Unnecessary spine cases spur class action lawsuit


A class action lawsuit alleges two former neurosurgeons from Renton-based Providence Health & Services Washington harmed hundreds of patients through unnecessary cases.

Daniel Elskens, DO, Jason Dreyer, DO, and Providence St. Mary Medical Center in Walla Walla, Wash., are all named as defendants in a complaint filed May 13 in the Superior Court of King County. 

The alleged unnecessary procedures included spinal fusions that left patients with permanent damage. 

A 59-year-old woman saw Dr. Elskens for lower back pain but was recommended for neck surgery. The April 2016 procedure damaged her vocal cords, and she currently cannot speak. Dr. Dreyer in 2017 did an additional spinal fusion that resulted in additional damage, the lawsuit said. Another patient went to Dr. Dreyer for lower back pain and was also recommended for cervical surgery instead, after which he was left unable to work, the lawsuit said. Later, Dr. Dryer performed lumbar surgery on the same patient that allegedly left him with permanent nerve damage.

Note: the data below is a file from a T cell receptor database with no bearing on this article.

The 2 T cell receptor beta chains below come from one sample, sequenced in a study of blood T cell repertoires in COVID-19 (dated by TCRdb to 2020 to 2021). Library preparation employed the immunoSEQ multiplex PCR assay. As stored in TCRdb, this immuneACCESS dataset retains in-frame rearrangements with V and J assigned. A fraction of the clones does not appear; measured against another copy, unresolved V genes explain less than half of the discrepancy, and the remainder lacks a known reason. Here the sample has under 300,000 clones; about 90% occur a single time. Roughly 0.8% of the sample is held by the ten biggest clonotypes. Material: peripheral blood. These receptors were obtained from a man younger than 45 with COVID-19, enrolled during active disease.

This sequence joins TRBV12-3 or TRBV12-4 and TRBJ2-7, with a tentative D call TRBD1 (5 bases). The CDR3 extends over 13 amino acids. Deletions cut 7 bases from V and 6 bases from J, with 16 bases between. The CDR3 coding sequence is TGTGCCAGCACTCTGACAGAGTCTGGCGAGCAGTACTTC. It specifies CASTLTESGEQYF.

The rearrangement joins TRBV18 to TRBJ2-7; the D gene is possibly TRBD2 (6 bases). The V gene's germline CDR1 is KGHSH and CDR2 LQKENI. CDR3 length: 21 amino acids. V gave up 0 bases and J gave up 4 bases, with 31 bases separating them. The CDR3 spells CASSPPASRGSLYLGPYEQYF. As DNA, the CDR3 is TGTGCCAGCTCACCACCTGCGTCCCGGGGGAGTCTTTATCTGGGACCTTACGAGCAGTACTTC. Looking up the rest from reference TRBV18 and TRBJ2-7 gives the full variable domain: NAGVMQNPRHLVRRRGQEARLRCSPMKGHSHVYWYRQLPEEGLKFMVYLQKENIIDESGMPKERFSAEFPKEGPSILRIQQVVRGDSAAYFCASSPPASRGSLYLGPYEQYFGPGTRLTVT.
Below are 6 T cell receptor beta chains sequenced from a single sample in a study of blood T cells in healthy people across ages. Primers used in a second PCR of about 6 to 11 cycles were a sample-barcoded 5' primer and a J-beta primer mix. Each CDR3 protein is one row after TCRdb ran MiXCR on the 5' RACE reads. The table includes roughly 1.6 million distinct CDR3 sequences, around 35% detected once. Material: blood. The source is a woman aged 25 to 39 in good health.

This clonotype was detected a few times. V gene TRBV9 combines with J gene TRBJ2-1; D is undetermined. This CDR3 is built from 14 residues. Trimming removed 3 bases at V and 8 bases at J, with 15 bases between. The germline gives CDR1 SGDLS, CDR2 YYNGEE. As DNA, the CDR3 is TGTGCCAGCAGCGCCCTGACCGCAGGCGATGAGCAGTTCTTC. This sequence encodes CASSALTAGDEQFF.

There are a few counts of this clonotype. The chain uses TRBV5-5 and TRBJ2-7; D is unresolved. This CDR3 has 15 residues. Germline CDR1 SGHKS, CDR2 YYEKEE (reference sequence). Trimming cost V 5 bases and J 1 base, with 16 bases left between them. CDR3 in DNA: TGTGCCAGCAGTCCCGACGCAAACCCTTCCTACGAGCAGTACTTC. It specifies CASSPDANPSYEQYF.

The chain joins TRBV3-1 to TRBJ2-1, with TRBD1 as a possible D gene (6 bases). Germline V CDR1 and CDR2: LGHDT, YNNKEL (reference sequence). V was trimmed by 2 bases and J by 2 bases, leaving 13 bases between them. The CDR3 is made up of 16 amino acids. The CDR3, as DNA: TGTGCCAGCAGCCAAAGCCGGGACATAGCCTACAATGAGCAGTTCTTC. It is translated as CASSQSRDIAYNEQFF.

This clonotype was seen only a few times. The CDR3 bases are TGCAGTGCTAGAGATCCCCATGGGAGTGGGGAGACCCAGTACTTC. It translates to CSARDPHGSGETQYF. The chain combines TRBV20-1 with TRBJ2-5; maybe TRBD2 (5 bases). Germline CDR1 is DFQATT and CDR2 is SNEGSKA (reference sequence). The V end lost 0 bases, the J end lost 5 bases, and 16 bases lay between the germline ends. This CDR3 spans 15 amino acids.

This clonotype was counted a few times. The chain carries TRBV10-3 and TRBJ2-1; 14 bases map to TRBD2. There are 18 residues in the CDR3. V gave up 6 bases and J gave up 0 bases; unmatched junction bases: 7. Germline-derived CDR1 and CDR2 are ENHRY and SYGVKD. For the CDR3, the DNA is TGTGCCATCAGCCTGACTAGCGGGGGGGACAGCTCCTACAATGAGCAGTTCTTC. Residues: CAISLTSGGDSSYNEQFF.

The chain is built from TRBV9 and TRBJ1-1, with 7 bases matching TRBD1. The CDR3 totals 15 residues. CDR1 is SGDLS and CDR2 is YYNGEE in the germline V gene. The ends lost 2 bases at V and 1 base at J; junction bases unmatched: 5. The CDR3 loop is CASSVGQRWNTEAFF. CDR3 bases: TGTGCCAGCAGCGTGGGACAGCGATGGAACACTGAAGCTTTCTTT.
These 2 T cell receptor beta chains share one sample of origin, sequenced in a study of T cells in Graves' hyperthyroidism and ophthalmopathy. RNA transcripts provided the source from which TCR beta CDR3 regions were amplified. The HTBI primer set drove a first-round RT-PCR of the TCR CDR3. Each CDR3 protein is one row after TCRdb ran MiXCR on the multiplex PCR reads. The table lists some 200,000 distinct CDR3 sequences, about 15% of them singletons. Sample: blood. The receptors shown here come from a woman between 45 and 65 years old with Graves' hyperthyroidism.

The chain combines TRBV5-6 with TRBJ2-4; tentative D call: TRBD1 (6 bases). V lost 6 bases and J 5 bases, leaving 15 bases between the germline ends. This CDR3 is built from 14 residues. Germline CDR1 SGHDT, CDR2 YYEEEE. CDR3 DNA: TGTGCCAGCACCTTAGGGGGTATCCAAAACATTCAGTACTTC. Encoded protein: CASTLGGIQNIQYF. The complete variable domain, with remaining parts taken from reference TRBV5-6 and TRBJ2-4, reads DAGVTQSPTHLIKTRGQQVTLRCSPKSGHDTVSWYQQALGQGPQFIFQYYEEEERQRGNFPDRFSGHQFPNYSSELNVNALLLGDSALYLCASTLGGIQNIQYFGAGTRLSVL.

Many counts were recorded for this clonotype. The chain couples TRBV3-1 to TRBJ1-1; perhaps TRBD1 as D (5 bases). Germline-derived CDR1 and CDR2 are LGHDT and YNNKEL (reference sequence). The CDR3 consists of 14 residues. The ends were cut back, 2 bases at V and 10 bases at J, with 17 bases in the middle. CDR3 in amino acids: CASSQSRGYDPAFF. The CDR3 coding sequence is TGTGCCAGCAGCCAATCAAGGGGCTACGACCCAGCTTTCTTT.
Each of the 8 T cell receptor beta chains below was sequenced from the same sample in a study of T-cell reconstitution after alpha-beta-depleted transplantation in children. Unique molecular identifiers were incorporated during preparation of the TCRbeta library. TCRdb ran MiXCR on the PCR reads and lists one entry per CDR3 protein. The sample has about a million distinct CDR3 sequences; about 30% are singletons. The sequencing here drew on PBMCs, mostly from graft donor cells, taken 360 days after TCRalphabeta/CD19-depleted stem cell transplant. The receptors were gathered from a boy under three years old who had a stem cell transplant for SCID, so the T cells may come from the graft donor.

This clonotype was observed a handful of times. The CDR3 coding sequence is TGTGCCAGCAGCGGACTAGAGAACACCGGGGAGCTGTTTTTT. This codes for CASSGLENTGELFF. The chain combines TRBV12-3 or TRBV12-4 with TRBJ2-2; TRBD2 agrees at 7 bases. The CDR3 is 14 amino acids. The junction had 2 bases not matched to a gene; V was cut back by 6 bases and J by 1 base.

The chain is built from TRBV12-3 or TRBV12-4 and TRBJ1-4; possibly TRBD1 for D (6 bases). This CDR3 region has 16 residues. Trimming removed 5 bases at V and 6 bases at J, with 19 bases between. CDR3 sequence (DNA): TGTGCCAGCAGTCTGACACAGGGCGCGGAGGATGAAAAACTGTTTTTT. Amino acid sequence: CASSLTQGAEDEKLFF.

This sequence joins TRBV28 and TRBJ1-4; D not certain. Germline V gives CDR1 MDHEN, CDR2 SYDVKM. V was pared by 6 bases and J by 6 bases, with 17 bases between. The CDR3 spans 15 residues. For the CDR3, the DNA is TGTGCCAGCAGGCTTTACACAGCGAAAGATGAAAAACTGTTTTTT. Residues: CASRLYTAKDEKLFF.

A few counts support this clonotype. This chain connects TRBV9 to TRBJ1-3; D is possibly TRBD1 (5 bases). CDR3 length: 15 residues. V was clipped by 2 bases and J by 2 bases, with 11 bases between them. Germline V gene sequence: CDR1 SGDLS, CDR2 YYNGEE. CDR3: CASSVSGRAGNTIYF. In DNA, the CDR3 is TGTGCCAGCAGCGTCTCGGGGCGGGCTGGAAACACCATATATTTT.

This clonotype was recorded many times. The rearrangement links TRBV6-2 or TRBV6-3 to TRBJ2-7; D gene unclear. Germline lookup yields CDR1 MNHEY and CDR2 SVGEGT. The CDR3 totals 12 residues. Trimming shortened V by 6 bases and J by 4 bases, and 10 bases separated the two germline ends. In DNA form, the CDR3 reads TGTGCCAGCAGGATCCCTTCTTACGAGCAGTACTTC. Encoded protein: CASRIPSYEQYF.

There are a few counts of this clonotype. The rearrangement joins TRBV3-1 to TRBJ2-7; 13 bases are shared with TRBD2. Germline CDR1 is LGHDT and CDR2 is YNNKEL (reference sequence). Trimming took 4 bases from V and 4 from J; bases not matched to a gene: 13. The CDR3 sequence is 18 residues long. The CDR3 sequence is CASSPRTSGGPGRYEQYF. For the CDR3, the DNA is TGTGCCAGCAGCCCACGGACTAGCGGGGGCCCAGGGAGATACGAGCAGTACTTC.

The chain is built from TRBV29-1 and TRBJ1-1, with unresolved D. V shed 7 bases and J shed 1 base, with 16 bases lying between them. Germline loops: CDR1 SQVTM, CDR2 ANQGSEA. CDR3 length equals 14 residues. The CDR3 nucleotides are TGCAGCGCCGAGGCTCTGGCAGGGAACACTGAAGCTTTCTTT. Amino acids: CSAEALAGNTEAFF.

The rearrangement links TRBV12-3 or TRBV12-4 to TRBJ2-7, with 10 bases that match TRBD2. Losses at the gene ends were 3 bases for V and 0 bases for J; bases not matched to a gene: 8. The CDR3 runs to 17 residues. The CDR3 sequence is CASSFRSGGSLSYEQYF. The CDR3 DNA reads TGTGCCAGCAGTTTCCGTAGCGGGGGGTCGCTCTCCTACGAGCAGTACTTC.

A 60-year-old woman and her husband are also represented in the lawsuit. Dr. Dreyer operated on the woman in 2015 for neck soreness but allegedly didn't recommend non-surgical options first. A series of spine surgeries in the following years allegedly led to permanent damage, the lawsuit said.

Providence in April agreed to pay $22.7 million to resolve allegations that it defrauded federal healthcare programs with the unnecessary spine surgeries. 

Four Washington residents are named as plaintiffs in the class action lawsuit, but more patients are expected to join the suit, attorney Bill Gilbert told Becker's. He said in a May 27 phone call that he has spoken with other spine patients who were allegedly injured by unnecessary procedures.

"This is just senseless," Mr. Gilbert said. "It's just greed. … That's such a huge betrayal. We're taught to trust our doctors, and we should be able to trust [them]."

A spokesperson for Providence said the two surgeons were placed on leave and left the health system in 2017 and 2018. 

"Although the events in question occurred at one Providence hospital in the southeast region of Washington state, we initiated a broad and comprehensive internal review of our policies, practices and procedures to ensure robust compliance with government requirements and the delivery of high-quality care," the spokesperson said in a May 27 email to Becker's. "This unfortunate episode has reinforced our commitment to continuous quality improvement and highlighted the importance of our mission."

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